Sansa was weeping again.
What was going on with her? Which madness had taken root within her to want to see a naked, aroused Lord Lannister, and to actually strip him bare?
Gods! The shame!
She was having the strangest feelings these days. As if she didn't have herself under control any more. As if she was missing something important she should know.
Sansa had wanted to touch Lord Tywin, had felt the incredible need to repeat what she had done with him once already. Her wantonness was horribly shocking, she found.
It had been impossible to meet Tyrion face to face after this incident, but she had written and sent him a note with the good news that his new destination would be Oldtown, which would be a far more convenient place for him.
Sansa also thought that she wanted to come to Oldtown as well, because it was said to be a very nice city, and a place of many educated people, what with the many maesters and the countless books one could read there.
For now, however, she couldn't really think of those things. Sansa was too excited after what she had experienced in the quarters of the Hand.
How was she supposed to sleep and to live through the upcoming wedding now?
Desperate, she opted for a tiny little drop of the milk of the poppy. Normally, she didn't want to have any sedatives, but under these circumstances...
After all, she needed to be rested for the upcoming wedding night. Sansa shivered and forbade herself any musings about the consummation of the marriage.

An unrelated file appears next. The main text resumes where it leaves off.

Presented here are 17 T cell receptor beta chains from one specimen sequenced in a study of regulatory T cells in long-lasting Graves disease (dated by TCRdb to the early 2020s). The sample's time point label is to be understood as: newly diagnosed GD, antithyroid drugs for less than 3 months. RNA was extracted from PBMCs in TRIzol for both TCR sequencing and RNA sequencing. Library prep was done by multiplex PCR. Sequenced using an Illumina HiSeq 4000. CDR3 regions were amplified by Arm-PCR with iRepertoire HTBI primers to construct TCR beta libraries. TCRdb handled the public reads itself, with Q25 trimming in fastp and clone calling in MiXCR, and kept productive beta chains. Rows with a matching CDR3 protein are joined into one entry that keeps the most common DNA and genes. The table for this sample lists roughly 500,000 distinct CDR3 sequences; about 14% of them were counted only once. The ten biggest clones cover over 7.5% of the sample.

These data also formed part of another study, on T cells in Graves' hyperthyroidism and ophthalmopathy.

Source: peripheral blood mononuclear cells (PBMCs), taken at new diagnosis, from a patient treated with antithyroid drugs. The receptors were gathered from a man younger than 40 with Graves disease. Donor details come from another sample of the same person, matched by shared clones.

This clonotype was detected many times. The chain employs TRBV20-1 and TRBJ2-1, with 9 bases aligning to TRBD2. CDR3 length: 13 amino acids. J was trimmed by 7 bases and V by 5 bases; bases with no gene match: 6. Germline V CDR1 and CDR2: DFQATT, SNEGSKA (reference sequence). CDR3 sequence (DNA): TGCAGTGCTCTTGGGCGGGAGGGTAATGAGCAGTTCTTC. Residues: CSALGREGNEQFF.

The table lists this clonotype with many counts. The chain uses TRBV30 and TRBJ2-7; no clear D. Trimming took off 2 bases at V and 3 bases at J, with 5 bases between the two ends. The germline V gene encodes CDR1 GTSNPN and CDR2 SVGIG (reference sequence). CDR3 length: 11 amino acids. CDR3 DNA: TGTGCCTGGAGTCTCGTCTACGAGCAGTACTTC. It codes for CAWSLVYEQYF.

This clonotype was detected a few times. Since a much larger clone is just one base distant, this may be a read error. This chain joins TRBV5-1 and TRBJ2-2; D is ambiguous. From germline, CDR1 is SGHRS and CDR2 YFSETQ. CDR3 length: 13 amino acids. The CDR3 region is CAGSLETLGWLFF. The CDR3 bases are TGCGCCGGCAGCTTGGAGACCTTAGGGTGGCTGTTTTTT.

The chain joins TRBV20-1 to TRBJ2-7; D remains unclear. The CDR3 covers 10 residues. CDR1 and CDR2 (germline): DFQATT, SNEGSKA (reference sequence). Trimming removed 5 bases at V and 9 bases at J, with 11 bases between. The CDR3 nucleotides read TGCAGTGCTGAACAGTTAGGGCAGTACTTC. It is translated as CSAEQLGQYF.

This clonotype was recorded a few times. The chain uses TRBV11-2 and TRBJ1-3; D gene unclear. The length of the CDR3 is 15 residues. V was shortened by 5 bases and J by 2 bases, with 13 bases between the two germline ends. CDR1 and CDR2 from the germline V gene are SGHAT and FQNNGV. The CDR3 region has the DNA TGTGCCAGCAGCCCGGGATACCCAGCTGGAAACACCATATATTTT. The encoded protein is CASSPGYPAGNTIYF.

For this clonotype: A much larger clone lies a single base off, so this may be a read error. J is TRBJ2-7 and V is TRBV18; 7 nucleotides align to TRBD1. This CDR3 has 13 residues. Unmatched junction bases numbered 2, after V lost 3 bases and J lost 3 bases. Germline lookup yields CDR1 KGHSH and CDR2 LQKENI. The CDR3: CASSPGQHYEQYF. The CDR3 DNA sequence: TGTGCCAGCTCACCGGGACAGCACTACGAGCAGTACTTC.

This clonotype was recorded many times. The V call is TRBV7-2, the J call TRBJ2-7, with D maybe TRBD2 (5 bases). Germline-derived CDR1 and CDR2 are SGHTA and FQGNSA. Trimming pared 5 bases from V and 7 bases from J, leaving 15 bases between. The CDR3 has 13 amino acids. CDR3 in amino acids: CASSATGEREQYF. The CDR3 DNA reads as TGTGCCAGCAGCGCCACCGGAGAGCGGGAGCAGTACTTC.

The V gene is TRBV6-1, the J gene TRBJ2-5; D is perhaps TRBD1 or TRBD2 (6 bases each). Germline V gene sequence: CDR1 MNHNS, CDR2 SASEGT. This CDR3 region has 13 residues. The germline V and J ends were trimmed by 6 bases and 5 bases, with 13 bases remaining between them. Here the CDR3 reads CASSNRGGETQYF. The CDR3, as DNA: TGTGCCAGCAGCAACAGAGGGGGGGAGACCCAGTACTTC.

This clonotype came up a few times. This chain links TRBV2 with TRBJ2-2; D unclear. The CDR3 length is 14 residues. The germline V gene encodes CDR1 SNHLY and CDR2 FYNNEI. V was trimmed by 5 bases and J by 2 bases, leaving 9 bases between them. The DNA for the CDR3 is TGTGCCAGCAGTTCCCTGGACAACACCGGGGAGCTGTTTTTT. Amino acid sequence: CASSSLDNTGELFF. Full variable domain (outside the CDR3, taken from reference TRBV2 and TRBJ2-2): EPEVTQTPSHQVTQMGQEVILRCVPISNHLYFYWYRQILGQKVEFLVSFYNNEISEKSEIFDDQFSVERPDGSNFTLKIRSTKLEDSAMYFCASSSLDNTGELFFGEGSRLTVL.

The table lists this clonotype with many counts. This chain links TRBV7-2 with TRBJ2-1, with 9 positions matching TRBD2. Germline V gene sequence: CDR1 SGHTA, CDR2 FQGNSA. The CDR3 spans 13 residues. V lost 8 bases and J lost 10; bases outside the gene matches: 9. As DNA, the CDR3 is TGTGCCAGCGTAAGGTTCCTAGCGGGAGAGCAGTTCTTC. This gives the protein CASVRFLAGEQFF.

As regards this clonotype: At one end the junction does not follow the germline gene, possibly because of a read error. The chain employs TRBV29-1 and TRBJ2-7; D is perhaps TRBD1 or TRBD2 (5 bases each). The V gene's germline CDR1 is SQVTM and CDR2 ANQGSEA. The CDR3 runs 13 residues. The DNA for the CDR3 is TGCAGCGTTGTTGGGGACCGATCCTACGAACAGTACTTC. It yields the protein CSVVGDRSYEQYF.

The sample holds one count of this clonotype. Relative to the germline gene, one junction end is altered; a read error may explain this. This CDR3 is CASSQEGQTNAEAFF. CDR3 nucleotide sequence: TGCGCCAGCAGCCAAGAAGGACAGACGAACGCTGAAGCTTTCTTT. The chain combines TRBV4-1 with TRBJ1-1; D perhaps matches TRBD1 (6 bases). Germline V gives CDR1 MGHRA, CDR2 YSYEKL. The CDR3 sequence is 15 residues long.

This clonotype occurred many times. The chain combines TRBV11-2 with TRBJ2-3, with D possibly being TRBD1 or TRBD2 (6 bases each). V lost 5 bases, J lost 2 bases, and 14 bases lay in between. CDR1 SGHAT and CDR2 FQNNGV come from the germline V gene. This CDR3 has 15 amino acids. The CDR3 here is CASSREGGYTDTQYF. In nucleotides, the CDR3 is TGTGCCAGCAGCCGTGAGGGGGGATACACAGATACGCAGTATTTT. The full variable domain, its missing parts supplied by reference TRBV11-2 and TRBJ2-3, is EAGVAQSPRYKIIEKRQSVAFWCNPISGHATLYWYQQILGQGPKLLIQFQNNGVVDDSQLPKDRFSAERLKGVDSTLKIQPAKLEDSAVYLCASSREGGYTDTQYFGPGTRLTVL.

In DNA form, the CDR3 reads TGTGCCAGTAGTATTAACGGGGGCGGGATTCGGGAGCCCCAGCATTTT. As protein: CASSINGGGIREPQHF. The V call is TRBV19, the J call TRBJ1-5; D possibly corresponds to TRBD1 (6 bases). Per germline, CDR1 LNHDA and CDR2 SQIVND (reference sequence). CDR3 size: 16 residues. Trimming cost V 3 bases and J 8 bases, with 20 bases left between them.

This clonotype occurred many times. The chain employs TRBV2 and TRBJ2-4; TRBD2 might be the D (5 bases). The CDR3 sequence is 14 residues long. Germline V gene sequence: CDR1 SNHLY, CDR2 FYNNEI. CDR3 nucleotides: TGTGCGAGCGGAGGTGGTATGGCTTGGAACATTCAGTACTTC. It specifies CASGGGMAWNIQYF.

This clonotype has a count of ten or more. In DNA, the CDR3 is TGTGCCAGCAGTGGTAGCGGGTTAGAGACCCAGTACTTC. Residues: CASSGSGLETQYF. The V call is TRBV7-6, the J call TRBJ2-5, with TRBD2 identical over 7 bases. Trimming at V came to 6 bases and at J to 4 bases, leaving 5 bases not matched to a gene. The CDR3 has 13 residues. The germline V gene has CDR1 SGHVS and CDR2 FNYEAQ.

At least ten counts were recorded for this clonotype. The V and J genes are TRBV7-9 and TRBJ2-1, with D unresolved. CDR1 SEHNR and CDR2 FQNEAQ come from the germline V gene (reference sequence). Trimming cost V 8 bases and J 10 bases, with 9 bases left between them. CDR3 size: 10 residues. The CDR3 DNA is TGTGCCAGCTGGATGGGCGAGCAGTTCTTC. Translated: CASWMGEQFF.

Finally, she fell asleep.
The soporific took its toll, more so than she would have thought, and Sansa actually slept much longer than she had thought. Her maids had to shake her awake forcefully, because she wouldn't rise herself. Even then, she was still drowsy and didn't care about the hubbub setting in around her. On her periphery she noticed that her wedding dress was delivered alongside with some jewellery, but as much as she was usually interested in fashion she didn't give the gown a second thought.
Of course, she was bathed, and flowery-smelling ointments were rubbed into her skin; one servant even epilated her legs with tweezers. The tweaks caused her to come more awake.
During the process Sansa was also served breakfast, but she wasn't very hungry.
On and on the room maids swarmed around her, doing her hair, putting drops of perfume behind her ears and doing other things to turn her into a perfect bride. Sansa, however, felt reduced to an object and simply let the women do what was necessary because it was what was expected of her. Meanwhile, her mind was strangely blank.
To her surprise, a noble lady asked to see her before the ceremony in the sept. Sansa had to find out that it was Lady Genna Frey, Lord Tywin's sister. Not knowing what to say to that she allowed the woman to enter her dressing room.
The elderly lady swept into her chamber, at once occupying the space with her presence.
“Lady Sansa! I've just heard about the wedding. And by the look of it... are you really intending to go through with it?”